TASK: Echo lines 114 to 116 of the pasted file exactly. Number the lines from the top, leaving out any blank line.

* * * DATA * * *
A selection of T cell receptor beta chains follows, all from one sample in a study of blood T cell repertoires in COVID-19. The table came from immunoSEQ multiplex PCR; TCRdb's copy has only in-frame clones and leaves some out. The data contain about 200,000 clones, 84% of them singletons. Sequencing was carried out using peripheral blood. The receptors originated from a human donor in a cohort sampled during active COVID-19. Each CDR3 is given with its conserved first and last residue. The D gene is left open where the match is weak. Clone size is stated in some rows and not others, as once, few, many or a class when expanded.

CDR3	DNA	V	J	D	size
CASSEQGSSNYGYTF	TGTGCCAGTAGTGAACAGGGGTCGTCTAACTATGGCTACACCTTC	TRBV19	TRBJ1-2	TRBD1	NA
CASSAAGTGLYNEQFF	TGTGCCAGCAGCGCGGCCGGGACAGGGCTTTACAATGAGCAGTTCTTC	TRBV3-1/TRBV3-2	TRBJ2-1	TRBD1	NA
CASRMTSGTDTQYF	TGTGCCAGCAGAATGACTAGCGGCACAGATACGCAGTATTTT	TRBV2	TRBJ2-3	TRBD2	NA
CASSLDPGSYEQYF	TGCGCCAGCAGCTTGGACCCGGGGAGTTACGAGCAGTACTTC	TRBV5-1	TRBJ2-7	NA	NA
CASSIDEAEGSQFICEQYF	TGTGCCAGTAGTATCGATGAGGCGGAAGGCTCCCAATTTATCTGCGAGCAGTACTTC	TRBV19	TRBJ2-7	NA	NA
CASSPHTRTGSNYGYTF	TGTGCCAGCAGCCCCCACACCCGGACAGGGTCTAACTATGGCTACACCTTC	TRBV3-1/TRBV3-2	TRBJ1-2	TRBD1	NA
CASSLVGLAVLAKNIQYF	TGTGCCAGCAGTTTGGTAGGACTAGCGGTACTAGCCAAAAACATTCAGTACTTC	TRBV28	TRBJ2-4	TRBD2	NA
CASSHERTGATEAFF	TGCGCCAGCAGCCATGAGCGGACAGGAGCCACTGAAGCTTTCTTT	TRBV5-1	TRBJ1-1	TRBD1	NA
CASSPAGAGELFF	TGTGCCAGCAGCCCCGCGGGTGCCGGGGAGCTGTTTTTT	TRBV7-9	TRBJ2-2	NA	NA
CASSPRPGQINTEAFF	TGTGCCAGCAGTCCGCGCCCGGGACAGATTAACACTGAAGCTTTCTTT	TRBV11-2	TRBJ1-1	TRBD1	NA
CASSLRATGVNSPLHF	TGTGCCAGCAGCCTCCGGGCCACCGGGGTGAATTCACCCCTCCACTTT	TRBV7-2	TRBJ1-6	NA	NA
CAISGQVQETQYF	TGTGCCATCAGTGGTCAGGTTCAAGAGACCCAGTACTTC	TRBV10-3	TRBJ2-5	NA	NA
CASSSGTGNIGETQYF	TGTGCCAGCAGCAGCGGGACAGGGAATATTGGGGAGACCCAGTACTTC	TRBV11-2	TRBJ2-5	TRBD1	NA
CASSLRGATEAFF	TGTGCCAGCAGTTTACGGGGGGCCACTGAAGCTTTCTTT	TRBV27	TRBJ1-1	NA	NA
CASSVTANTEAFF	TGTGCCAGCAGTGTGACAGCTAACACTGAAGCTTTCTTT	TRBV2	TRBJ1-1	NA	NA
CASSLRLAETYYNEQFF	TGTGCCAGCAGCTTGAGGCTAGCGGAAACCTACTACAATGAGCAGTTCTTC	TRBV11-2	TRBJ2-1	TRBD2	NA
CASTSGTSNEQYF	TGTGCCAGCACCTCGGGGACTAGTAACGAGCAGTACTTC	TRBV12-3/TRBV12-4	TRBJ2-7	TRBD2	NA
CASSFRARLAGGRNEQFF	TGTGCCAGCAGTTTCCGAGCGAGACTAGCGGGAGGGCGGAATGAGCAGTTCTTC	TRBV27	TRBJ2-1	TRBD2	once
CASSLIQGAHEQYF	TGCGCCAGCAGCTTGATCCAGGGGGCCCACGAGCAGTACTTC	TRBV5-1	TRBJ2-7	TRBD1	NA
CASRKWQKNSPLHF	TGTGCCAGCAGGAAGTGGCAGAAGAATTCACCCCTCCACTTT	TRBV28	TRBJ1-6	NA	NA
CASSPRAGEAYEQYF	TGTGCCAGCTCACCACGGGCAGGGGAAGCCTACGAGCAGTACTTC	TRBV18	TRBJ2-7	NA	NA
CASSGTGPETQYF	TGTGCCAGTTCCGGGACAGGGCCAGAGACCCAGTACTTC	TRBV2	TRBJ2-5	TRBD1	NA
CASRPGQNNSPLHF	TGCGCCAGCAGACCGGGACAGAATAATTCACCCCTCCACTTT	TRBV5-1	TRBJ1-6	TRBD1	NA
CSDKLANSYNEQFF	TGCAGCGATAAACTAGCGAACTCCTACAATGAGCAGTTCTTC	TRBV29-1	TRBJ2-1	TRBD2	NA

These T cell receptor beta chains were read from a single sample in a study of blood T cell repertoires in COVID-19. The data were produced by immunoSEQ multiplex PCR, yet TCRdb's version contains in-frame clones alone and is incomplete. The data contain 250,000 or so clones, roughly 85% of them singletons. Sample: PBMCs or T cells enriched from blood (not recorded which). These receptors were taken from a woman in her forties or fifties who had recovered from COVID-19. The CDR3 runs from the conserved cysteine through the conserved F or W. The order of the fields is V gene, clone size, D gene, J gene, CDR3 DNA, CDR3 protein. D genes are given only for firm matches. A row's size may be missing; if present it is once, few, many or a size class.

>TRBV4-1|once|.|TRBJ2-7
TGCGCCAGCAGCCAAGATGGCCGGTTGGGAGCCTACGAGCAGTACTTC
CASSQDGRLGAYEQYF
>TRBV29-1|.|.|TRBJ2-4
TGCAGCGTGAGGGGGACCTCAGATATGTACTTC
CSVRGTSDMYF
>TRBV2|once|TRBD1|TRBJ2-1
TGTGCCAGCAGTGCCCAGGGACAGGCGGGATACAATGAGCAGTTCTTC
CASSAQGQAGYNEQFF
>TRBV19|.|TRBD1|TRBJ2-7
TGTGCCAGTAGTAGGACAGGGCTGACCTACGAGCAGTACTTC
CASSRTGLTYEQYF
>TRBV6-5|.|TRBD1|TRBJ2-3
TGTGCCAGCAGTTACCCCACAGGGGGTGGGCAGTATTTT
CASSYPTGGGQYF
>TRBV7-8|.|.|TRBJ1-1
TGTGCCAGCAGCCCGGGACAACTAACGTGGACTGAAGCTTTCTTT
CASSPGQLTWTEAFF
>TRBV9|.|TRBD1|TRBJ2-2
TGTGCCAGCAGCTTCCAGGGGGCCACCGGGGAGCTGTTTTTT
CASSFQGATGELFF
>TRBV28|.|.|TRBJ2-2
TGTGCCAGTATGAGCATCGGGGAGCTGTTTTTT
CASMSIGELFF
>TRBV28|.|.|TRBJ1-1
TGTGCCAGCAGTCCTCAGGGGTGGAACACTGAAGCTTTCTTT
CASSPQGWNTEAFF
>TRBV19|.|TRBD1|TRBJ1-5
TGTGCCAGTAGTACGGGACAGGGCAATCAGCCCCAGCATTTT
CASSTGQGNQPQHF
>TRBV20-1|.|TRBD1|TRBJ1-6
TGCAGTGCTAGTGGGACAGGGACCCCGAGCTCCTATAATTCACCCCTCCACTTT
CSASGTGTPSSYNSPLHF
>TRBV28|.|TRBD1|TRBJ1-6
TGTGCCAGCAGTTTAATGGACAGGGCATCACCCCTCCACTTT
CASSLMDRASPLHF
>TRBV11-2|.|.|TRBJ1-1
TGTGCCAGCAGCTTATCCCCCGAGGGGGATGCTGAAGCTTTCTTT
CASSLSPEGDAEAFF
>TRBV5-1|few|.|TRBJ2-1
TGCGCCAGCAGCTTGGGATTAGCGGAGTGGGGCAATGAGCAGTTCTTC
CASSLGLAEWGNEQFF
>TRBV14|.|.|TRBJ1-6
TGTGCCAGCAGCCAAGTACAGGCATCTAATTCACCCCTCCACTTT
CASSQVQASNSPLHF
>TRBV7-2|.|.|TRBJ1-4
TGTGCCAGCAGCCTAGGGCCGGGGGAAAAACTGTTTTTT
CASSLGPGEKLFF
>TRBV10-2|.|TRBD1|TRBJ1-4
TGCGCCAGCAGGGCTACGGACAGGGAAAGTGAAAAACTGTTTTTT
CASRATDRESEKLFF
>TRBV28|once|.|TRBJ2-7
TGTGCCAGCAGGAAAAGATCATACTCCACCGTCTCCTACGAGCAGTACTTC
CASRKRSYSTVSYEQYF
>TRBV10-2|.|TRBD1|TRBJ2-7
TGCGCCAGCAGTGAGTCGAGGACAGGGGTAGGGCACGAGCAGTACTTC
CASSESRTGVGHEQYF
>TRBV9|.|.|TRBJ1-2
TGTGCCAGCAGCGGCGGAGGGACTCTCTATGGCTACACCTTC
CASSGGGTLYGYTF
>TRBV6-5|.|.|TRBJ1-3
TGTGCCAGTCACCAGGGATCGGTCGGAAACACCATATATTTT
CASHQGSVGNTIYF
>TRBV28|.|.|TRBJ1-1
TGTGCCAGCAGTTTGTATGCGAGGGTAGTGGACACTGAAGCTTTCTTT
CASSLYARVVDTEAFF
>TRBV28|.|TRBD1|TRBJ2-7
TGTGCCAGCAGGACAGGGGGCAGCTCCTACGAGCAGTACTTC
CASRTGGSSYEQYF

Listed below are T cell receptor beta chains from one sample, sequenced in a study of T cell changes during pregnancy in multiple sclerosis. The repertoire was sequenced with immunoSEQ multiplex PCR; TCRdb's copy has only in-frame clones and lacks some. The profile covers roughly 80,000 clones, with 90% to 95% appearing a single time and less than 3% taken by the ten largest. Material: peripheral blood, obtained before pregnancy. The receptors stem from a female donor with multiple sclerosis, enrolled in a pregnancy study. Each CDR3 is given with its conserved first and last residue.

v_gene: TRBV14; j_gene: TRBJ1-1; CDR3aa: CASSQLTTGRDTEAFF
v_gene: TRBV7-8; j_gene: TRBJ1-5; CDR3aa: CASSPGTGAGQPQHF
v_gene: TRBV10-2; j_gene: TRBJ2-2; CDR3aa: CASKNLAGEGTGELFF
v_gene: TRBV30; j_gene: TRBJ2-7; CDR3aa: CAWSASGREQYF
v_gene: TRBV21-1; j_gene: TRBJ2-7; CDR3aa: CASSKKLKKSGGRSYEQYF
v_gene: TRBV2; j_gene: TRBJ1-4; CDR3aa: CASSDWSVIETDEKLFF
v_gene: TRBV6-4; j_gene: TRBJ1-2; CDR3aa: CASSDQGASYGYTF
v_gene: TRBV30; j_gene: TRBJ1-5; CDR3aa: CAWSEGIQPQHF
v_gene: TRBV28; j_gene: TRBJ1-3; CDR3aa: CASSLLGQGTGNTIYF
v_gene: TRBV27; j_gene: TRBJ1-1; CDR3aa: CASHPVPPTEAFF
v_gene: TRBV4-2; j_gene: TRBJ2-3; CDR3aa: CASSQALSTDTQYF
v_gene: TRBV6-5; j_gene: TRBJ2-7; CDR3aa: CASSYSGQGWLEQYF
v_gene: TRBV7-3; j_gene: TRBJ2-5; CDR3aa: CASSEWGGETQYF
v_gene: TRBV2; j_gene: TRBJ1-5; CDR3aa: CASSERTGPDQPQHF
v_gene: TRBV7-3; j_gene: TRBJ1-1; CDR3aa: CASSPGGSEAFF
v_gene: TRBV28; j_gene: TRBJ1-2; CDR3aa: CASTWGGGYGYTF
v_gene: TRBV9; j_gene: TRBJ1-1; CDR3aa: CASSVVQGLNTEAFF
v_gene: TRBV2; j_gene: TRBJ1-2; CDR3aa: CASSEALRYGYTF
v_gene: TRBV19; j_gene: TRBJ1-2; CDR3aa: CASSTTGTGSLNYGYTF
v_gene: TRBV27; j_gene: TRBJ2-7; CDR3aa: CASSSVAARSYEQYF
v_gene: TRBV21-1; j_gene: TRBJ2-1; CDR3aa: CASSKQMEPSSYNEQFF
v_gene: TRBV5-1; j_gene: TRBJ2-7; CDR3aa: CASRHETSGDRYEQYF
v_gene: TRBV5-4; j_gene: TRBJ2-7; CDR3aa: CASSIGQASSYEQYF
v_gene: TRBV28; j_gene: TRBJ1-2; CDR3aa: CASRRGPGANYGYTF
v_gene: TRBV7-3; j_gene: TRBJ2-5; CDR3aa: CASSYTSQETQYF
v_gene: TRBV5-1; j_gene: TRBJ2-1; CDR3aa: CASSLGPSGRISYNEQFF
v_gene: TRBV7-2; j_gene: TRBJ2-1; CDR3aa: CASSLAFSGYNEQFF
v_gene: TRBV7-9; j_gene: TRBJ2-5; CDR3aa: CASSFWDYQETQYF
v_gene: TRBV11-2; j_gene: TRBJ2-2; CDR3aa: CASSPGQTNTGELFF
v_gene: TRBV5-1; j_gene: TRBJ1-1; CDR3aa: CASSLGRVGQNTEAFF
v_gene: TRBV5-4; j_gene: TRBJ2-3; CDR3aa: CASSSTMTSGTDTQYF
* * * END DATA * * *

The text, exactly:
v_gene: TRBV9; j_gene: TRBJ1-1; CDR3aa: CASSVVQGLNTEAFF
v_gene: TRBV2; j_gene: TRBJ1-2; CDR3aa: CASSEALRYGYTF
v_gene: TRBV19; j_gene: TRBJ1-2; CDR3aa: CASSTTGTGSLNYGYTF